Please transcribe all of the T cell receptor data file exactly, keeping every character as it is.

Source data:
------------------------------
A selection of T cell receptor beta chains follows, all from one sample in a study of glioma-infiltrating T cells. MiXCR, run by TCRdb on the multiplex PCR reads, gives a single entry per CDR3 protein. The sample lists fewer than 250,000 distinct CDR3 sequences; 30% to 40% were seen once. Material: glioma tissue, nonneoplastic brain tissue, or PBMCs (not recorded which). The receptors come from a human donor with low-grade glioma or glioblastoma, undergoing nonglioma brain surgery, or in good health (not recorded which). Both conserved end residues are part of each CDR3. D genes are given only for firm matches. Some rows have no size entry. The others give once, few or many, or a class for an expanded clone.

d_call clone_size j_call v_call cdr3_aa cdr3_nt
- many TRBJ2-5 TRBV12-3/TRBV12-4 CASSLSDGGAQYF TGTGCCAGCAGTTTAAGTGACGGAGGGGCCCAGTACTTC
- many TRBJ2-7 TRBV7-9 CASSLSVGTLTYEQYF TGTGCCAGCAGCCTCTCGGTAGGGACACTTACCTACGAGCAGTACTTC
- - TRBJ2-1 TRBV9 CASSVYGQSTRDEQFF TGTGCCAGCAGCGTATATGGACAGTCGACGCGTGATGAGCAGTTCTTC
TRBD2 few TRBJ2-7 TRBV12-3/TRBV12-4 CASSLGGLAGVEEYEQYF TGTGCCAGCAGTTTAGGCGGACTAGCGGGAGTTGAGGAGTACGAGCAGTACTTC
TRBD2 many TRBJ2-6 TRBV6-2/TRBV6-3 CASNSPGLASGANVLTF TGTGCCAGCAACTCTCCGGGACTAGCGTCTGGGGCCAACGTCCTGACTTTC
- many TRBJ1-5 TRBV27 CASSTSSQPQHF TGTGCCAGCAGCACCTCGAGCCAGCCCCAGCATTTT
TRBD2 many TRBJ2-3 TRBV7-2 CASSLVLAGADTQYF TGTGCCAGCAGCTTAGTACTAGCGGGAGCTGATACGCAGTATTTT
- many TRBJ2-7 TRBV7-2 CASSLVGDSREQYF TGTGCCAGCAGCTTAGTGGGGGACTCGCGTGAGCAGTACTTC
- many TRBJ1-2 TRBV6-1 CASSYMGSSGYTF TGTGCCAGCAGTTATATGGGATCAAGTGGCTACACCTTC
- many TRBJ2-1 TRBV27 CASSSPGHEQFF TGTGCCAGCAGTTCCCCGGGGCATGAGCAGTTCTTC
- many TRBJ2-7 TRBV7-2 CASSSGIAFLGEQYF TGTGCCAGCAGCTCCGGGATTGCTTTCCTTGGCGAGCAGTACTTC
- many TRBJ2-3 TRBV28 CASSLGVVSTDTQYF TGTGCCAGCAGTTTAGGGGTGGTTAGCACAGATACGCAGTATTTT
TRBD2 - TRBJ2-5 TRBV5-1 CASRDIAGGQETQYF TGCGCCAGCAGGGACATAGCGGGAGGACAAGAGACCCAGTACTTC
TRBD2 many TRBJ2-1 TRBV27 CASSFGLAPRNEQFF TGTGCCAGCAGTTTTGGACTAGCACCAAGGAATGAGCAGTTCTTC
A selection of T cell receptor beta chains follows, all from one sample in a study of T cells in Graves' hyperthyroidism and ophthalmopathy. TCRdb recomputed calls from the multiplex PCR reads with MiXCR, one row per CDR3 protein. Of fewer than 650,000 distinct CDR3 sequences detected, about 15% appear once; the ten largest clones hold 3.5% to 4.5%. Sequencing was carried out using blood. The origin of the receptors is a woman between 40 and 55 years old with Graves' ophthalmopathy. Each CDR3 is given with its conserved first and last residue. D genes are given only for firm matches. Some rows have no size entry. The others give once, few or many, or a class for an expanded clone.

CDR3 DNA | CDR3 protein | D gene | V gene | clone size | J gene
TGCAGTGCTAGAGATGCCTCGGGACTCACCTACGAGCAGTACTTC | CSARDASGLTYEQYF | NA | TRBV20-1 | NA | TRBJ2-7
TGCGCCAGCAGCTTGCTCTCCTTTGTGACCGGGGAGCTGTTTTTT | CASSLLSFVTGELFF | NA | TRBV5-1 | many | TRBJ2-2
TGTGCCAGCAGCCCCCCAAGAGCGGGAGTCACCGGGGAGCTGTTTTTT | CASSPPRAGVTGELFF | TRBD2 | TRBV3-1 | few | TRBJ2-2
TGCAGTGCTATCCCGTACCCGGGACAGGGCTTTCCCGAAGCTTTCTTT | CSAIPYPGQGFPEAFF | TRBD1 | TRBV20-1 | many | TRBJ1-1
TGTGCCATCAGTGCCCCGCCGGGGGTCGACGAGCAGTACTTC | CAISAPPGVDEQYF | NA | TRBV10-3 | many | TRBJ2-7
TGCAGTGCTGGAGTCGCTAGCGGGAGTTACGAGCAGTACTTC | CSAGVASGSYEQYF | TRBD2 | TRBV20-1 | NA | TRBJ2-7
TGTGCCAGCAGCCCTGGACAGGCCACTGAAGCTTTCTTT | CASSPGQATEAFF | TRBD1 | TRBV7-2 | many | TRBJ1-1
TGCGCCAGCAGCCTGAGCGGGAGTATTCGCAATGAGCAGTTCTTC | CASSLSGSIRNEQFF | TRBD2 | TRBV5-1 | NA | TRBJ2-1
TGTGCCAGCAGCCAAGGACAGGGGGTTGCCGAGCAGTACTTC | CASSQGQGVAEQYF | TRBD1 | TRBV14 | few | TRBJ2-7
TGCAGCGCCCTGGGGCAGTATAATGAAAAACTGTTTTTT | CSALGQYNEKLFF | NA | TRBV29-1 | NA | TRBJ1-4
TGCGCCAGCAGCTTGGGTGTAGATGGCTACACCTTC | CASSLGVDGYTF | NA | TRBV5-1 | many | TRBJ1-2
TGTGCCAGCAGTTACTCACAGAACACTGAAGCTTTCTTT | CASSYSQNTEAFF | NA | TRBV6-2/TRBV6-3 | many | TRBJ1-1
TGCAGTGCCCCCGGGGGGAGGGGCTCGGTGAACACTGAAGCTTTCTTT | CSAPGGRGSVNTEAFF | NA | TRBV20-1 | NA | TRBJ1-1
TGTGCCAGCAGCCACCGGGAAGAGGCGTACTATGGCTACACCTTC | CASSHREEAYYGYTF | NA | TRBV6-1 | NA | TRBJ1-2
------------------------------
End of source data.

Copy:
A selection of T cell receptor beta chains follows, all from one sample in a study of glioma-infiltrating T cells. MiXCR, run by TCRdb on the multiplex PCR reads, gives a single entry per CDR3 protein. The sample lists fewer than 250,000 distinct CDR3 sequences; 30% to 40% were seen once. Material: glioma tissue, nonneoplastic brain tissue, or PBMCs (not recorded which). The receptors come from a human donor with low-grade glioma or glioblastoma, undergoing nonglioma brain surgery, or in good health (not recorded which). Both conserved end residues are part of each CDR3. D genes are given only for firm matches. Some rows have no size entry. The others give once, few or many, or a class for an expanded clone.

d_call clone_size j_call v_call cdr3_aa cdr3_nt
- many TRBJ2-5 TRBV12-3/TRBV12-4 CASSLSDGGAQYF TGTGCCAGCAGTTTAAGTGACGGAGGGGCCCAGTACTTC
- many TRBJ2-7 TRBV7-9 CASSLSVGTLTYEQYF TGTGCCAGCAGCCTCTCGGTAGGGACACTTACCTACGAGCAGTACTTC
- - TRBJ2-1 TRBV9 CASSVYGQSTRDEQFF TGTGCCAGCAGCGTATATGGACAGTCGACGCGTGATGAGCAGTTCTTC
TRBD2 few TRBJ2-7 TRBV12-3/TRBV12-4 CASSLGGLAGVEEYEQYF TGTGCCAGCAGTTTAGGCGGACTAGCGGGAGTTGAGGAGTACGAGCAGTACTTC
TRBD2 many TRBJ2-6 TRBV6-2/TRBV6-3 CASNSPGLASGANVLTF TGTGCCAGCAACTCTCCGGGACTAGCGTCTGGGGCCAACGTCCTGACTTTC
- many TRBJ1-5 TRBV27 CASSTSSQPQHF TGTGCCAGCAGCACCTCGAGCCAGCCCCAGCATTTT
TRBD2 many TRBJ2-3 TRBV7-2 CASSLVLAGADTQYF TGTGCCAGCAGCTTAGTACTAGCGGGAGCTGATACGCAGTATTTT
- many TRBJ2-7 TRBV7-2 CASSLVGDSREQYF TGTGCCAGCAGCTTAGTGGGGGACTCGCGTGAGCAGTACTTC
- many TRBJ1-2 TRBV6-1 CASSYMGSSGYTF TGTGCCAGCAGTTATATGGGATCAAGTGGCTACACCTTC
- many TRBJ2-1 TRBV27 CASSSPGHEQFF TGTGCCAGCAGTTCCCCGGGGCATGAGCAGTTCTTC
- many TRBJ2-7 TRBV7-2 CASSSGIAFLGEQYF TGTGCCAGCAGCTCCGGGATTGCTTTCCTTGGCGAGCAGTACTTC
- many TRBJ2-3 TRBV28 CASSLGVVSTDTQYF TGTGCCAGCAGTTTAGGGGTGGTTAGCACAGATACGCAGTATTTT
TRBD2 - TRBJ2-5 TRBV5-1 CASRDIAGGQETQYF TGCGCCAGCAGGGACATAGCGGGAGGACAAGAGACCCAGTACTTC
TRBD2 many TRBJ2-1 TRBV27 CASSFGLAPRNEQFF TGTGCCAGCAGTTTTGGACTAGCACCAAGGAATGAGCAGTTCTTC
A selection of T cell receptor beta chains follows, all from one sample in a study of T cells in Graves' hyperthyroidism and ophthalmopathy. TCRdb recomputed calls from the multiplex PCR reads with MiXCR, one row per CDR3 protein. Of fewer than 650,000 distinct CDR3 sequences detected, about 15% appear once; the ten largest clones hold 3.5% to 4.5%. Sequencing was carried out using blood. The origin of the receptors is a woman between 40 and 55 years old with Graves' ophthalmopathy. Each CDR3 is given with its conserved first and last residue. D genes are given only for firm matches. Some rows have no size entry. The others give once, few or many, or a class for an expanded clone.

CDR3 DNA | CDR3 protein | D gene | V gene | clone size | J gene
TGCAGTGCTAGAGATGCCTCGGGACTCACCTACGAGCAGTACTTC | CSARDASGLTYEQYF | NA | TRBV20-1 | NA | TRBJ2-7
TGCGCCAGCAGCTTGCTCTCCTTTGTGACCGGGGAGCTGTTTTTT | CASSLLSFVTGELFF | NA | TRBV5-1 | many | TRBJ2-2
TGTGCCAGCAGCCCCCCAAGAGCGGGAGTCACCGGGGAGCTGTTTTTT | CASSPPRAGVTGELFF | TRBD2 | TRBV3-1 | few | TRBJ2-2
TGCAGTGCTATCCCGTACCCGGGACAGGGCTTTCCCGAAGCTTTCTTT | CSAIPYPGQGFPEAFF | TRBD1 | TRBV20-1 | many | TRBJ1-1
TGTGCCATCAGTGCCCCGCCGGGGGTCGACGAGCAGTACTTC | CAISAPPGVDEQYF | NA | TRBV10-3 | many | TRBJ2-7
TGCAGTGCTGGAGTCGCTAGCGGGAGTTACGAGCAGTACTTC | CSAGVASGSYEQYF | TRBD2 | TRBV20-1 | NA | TRBJ2-7
TGTGCCAGCAGCCCTGGACAGGCCACTGAAGCTTTCTTT | CASSPGQATEAFF | TRBD1 | TRBV7-2 | many | TRBJ1-1
TGCGCCAGCAGCCTGAGCGGGAGTATTCGCAATGAGCAGTTCTTC | CASSLSGSIRNEQFF | TRBD2 | TRBV5-1 | NA | TRBJ2-1
TGTGCCAGCAGCCAAGGACAGGGGGTTGCCGAGCAGTACTTC | CASSQGQGVAEQYF | TRBD1 | TRBV14 | few | TRBJ2-7
TGCAGCGCCCTGGGGCAGTATAATGAAAAACTGTTTTTT | CSALGQYNEKLFF | NA | TRBV29-1 | NA | TRBJ1-4
TGCGCCAGCAGCTTGGGTGTAGATGGCTACACCTTC | CASSLGVDGYTF | NA | TRBV5-1 | many | TRBJ1-2
TGTGCCAGCAGTTACTCACAGAACACTGAAGCTTTCTTT | CASSYSQNTEAFF | NA | TRBV6-2/TRBV6-3 | many | TRBJ1-1
TGCAGTGCCCCCGGGGGGAGGGGCTCGGTGAACACTGAAGCTTTCTTT | CSAPGGRGSVNTEAFF | NA | TRBV20-1 | NA | TRBJ1-1
TGTGCCAGCAGCCACCGGGAAGAGGCGTACTATGGCTACACCTTC | CASSHREEAYYGYTF | NA | TRBV6-1 | NA | TRBJ1-2